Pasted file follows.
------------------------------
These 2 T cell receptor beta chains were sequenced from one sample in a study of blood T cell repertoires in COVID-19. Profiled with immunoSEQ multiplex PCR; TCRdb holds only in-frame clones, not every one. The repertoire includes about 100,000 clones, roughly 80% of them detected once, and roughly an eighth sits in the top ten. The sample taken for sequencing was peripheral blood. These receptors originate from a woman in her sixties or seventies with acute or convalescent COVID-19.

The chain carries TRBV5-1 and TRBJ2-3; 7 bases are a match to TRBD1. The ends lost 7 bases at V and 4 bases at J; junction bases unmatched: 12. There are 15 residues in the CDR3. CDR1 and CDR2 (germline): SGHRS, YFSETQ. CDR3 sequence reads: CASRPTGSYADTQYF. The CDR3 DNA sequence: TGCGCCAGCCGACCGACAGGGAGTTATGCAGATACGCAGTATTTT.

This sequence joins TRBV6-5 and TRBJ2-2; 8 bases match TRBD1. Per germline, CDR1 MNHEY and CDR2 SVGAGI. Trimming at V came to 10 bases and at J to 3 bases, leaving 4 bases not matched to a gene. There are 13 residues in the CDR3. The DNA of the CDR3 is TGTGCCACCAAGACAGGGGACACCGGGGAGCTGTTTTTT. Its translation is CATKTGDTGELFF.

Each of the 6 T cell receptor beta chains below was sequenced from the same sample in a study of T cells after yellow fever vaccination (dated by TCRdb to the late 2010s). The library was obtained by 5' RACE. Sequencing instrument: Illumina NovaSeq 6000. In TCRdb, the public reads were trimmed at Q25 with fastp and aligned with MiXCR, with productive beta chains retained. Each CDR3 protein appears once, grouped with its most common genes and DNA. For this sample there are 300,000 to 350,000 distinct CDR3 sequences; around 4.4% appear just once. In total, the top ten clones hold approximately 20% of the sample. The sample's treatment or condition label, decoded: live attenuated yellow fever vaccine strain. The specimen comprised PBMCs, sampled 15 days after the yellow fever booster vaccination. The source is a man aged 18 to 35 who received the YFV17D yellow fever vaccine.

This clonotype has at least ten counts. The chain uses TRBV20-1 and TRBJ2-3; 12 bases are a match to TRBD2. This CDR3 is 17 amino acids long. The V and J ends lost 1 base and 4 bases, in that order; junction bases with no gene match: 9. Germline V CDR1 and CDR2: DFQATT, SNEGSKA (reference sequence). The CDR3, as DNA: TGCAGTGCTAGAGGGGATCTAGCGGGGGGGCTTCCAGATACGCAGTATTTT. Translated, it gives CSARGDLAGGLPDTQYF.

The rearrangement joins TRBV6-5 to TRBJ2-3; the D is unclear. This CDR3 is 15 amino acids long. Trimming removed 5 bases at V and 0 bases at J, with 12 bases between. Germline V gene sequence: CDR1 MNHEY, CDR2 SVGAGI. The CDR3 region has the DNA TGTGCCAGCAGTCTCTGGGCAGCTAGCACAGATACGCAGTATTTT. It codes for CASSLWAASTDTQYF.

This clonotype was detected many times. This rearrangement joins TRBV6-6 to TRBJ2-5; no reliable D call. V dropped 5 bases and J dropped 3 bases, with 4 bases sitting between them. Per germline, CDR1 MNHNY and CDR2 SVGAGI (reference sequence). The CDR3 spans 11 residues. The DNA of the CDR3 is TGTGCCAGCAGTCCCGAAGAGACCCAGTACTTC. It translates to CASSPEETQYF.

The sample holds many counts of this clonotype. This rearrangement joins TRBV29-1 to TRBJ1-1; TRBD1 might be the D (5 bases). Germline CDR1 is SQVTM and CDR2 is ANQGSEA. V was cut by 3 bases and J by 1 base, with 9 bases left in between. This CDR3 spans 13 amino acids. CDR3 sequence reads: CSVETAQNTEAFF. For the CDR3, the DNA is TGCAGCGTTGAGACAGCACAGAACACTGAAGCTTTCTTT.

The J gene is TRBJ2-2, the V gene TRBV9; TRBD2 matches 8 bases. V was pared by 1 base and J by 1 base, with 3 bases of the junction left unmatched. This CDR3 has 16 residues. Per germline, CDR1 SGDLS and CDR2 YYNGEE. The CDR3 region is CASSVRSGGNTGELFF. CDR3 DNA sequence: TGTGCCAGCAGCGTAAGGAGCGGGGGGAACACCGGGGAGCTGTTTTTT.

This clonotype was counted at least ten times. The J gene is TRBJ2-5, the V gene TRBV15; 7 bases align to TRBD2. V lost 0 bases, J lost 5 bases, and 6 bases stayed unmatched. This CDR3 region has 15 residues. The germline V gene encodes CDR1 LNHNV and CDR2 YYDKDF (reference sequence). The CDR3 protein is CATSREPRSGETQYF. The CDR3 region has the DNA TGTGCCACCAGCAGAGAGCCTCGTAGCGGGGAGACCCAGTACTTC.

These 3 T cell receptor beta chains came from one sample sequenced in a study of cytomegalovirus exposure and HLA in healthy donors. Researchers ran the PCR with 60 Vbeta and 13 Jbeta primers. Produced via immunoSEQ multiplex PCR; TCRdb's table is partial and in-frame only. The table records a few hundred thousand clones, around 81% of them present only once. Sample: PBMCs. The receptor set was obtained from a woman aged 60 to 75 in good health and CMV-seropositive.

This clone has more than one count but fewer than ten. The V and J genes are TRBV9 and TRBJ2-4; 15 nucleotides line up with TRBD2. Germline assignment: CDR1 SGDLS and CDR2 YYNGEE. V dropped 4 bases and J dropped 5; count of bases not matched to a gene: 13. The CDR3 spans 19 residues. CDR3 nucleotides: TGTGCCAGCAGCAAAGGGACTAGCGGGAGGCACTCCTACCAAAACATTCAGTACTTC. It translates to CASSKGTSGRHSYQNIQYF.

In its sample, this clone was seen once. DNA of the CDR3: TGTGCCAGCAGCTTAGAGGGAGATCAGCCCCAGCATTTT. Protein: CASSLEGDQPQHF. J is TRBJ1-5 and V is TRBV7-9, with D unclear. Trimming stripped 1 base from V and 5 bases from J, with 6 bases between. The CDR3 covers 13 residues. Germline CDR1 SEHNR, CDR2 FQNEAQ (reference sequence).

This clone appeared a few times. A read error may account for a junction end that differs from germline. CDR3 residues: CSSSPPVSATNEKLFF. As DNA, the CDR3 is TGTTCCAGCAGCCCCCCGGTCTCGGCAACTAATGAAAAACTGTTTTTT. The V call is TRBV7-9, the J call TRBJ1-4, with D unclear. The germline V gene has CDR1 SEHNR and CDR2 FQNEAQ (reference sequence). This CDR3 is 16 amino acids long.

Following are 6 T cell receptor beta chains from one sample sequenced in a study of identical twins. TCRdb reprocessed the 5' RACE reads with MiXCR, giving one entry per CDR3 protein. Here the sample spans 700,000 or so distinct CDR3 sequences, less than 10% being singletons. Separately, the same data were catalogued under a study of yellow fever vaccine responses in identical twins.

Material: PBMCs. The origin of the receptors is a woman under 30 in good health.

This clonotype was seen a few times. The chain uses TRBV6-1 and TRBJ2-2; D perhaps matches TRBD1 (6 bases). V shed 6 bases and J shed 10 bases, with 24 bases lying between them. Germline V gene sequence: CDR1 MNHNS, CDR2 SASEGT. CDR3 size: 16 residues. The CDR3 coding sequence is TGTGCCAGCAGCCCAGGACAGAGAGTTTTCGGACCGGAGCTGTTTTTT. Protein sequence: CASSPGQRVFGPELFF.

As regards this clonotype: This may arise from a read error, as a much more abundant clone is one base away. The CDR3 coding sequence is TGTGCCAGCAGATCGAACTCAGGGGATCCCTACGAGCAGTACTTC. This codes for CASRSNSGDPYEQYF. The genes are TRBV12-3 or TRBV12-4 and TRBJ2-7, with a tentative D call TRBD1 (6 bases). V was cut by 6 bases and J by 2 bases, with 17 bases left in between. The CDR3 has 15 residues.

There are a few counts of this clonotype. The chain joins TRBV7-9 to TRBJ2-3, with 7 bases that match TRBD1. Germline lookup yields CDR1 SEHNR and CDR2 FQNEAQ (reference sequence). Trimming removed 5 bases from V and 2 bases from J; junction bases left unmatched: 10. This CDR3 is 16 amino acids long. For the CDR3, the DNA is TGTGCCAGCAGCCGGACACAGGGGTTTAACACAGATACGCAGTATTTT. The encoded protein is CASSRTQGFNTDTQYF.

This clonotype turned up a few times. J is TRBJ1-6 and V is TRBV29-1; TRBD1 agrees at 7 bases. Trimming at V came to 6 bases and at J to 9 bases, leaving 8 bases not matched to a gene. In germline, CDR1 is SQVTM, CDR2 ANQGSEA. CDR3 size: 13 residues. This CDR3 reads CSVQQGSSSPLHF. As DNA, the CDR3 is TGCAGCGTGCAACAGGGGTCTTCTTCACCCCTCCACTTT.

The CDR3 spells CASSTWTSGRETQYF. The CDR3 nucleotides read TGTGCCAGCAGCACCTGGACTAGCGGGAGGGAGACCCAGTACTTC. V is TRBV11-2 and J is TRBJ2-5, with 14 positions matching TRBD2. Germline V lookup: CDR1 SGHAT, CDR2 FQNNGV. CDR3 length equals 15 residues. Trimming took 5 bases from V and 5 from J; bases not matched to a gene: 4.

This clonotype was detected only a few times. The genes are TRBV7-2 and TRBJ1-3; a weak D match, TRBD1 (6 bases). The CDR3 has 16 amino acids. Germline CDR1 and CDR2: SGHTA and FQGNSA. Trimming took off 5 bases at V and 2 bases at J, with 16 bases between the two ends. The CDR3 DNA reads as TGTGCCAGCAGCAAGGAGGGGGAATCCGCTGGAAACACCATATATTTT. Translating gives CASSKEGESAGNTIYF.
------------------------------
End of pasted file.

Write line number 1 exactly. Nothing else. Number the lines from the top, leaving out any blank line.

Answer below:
These 2 T cell receptor beta chains were sequenced from one sample in a study of blood T cell repertoires in COVID-19. Profiled with immunoSEQ multiplex PCR; TCRdb holds only in-frame clones, not every one. The repertoire includes about 100,000 clones, roughly 80% of them detected once, and roughly an eighth sits in the top ten. The sample taken for sequencing was peripheral blood. These receptors originate from a woman in her sixties or seventies with acute or convalescent COVID-19.